countries. In some countries, weaknesses remain in the state’s ability to deliver
public services, ensure accountability and transparency, and advance the rule of law.
In 2006, 12 countries held successful elections for head of state: Chile, Costa
Rica, Haiti, Peru, Colombia, Mexico, Guyana, Brazil, Ecuador, Nicaragua,
Venezuela, and St. Lucia. In Mexico, the narrow official victory of conservative
candidate Felipe Calderón over leftist Andrés López Obrador elicited a dramatic
response from López Obrador who protested the electoral outcome. Presidents were
re-elected in four races — Brazil, Colombia, Guyana, and Venezuela — and in five
countries, former heads of government returned to power — Costa Rica, Haiti,
Nicaragua, Peru, and St. Lucia.
In terms of economic growth, while the Latin America and Caribbean region
overall experienced a gross domestic product (GDP) decline of 0.6% in 2002 and
only a modest growth rate of 1.5% in 2003, the region rebounded with an estimated
growth rate of 5.9% in 2004, surpassing even the most optimistic predictions. Every
country in the region, with the exception of Grenada and Haiti, experienced positive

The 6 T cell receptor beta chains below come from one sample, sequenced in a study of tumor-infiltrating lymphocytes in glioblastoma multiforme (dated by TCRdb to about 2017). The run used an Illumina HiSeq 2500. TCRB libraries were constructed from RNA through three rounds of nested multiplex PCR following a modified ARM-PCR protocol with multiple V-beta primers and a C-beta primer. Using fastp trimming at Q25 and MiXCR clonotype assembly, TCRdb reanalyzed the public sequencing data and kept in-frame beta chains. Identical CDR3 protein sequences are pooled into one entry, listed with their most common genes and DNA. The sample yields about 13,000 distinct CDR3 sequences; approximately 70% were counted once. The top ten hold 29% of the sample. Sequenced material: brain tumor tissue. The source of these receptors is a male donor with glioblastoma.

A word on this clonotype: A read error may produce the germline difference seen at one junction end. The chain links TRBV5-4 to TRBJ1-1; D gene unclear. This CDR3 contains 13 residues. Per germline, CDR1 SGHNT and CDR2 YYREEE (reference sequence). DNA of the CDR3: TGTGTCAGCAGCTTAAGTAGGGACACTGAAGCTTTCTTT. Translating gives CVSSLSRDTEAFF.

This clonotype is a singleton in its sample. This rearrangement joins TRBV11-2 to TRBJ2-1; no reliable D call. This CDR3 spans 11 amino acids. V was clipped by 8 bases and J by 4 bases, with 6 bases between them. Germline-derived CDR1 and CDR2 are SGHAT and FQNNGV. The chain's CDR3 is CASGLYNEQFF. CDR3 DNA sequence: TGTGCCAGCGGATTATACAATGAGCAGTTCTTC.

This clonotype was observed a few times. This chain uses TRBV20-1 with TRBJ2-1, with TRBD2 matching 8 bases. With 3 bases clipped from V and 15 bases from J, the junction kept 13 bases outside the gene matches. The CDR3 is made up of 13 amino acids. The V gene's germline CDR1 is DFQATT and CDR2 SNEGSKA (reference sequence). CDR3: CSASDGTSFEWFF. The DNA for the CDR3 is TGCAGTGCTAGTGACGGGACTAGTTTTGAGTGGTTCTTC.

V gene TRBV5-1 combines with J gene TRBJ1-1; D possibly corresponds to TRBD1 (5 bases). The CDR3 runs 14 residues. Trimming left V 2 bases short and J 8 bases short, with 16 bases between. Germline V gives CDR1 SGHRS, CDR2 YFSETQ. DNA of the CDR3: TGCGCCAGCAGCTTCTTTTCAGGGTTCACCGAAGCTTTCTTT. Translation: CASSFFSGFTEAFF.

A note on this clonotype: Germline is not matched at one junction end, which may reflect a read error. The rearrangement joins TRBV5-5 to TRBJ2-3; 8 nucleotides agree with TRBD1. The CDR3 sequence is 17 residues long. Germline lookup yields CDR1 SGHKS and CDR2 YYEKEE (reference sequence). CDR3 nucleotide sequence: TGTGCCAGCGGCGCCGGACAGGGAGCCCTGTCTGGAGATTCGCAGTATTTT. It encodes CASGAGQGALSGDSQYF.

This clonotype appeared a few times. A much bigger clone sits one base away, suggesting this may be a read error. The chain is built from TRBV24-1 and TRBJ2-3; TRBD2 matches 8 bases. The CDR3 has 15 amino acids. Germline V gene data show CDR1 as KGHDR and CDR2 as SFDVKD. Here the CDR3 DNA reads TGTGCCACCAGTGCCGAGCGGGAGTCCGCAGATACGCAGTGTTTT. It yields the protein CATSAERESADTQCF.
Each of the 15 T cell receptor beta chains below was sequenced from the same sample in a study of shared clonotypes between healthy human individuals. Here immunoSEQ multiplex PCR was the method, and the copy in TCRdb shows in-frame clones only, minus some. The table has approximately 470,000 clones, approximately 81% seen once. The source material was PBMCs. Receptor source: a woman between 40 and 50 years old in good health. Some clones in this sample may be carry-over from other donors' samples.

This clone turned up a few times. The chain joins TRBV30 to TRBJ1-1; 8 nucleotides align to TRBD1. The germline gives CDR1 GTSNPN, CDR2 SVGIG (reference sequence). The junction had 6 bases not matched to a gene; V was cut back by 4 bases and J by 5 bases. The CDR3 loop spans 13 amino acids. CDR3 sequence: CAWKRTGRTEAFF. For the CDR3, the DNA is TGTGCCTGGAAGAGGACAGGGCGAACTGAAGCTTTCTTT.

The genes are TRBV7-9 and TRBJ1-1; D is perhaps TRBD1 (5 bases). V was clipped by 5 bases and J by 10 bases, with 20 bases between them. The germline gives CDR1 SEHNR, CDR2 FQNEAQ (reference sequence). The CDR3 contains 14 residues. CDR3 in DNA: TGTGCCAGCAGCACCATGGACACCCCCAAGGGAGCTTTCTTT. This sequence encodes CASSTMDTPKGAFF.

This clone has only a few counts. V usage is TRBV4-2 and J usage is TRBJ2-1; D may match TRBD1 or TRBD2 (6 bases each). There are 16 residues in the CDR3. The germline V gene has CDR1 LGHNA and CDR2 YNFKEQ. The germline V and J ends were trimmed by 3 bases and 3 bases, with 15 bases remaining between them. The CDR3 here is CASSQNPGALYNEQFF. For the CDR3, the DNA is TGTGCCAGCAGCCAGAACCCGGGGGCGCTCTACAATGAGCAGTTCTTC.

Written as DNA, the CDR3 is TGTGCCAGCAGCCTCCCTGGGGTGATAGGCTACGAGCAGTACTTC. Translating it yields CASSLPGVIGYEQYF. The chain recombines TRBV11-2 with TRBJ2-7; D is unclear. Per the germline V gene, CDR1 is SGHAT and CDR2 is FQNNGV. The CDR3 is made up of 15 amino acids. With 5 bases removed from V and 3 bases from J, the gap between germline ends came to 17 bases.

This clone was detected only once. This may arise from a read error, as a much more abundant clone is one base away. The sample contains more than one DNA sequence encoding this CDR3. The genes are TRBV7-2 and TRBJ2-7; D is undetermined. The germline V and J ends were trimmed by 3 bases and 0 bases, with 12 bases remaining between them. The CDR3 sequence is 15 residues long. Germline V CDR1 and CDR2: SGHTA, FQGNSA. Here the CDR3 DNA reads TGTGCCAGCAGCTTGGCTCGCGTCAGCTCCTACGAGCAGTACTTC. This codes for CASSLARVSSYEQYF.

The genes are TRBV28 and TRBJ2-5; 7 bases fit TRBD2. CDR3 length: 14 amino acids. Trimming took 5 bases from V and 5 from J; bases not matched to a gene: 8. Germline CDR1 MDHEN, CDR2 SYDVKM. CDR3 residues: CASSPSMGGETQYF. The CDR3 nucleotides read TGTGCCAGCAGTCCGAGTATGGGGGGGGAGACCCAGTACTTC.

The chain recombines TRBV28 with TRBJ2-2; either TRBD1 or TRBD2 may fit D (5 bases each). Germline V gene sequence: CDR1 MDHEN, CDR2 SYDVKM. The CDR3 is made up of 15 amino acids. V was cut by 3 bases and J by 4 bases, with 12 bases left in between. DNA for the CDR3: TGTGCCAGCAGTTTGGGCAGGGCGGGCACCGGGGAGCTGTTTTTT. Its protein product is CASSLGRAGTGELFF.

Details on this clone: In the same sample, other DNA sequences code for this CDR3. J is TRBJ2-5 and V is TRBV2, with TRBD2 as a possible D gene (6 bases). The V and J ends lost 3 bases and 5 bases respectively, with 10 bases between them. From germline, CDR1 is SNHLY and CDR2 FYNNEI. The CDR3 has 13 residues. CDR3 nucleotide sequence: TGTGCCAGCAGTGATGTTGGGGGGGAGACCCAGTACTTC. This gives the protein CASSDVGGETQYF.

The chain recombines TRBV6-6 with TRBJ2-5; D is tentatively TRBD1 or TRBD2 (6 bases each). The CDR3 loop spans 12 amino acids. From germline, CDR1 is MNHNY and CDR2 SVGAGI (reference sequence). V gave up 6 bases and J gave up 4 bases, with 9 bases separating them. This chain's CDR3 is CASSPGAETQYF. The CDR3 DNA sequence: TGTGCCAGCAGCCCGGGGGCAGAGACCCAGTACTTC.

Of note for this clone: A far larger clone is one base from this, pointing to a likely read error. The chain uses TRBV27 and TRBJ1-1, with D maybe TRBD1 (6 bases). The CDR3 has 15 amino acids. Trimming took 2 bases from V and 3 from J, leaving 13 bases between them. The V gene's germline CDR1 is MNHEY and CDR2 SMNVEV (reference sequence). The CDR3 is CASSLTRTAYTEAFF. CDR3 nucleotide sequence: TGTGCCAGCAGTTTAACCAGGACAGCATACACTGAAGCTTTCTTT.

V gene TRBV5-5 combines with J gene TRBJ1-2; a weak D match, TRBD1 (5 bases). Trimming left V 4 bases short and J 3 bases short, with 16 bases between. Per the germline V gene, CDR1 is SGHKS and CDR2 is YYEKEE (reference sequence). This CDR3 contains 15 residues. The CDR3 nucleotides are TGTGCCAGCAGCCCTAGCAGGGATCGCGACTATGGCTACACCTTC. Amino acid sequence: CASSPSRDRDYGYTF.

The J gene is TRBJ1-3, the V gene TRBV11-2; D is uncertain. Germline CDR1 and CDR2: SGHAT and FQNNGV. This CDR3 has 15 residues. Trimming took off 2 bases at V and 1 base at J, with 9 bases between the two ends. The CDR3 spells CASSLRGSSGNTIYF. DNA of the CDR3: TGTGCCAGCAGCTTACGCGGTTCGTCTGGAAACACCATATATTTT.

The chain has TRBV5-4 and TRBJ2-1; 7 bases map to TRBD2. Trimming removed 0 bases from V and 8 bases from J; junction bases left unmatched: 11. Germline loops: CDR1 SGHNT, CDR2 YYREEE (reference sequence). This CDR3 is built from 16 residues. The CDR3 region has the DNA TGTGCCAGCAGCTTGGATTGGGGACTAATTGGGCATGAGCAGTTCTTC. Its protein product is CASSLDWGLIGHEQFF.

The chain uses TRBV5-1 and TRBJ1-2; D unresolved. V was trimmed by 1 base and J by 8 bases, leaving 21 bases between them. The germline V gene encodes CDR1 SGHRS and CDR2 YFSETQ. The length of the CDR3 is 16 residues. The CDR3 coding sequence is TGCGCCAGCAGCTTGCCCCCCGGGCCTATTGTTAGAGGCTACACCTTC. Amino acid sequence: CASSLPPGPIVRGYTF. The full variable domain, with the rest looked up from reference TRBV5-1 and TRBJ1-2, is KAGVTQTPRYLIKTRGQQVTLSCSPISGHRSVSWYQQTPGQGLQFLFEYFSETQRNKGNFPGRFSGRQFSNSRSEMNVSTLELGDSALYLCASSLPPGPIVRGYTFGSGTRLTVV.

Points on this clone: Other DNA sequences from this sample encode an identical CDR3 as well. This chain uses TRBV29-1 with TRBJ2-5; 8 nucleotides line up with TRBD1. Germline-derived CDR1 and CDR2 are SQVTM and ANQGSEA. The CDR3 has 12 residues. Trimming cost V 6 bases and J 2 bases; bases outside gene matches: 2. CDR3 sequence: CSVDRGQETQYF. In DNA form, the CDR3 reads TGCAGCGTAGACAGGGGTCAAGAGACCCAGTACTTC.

economic growth, and even per capita income for the region as a whole increased by
more than 4% for the year. Countries that had suffered the deepest recessions in
recent years — Argentina, Uruguay, and Venezuela — all experienced significant
economic growth in 2004. Growth continued in 2005 at a rate of 4.5%, with
Argentina, the Dominican Republic, Grenada, Trinidad and Tobago and Venezuela
all registering growth rates over 8%. Only Guyana experienced an economic setback
of 3% in 2005. For 2006, a growth rate of 5.3% is projected for the region, with
Antigua and Barbuda, Argentina, the Dominican Republic, Trinidad and Tobago, and
Venezuela leading the way with projected growth rates over 8%.1
The Andean region still faces considerable challenges, including the rise of a
form of populism in several countries. Colombia continues to be threatened by drug

1 U.N. Economic Commission for Latin America and the Caribbean (ECLAC), “Preliminary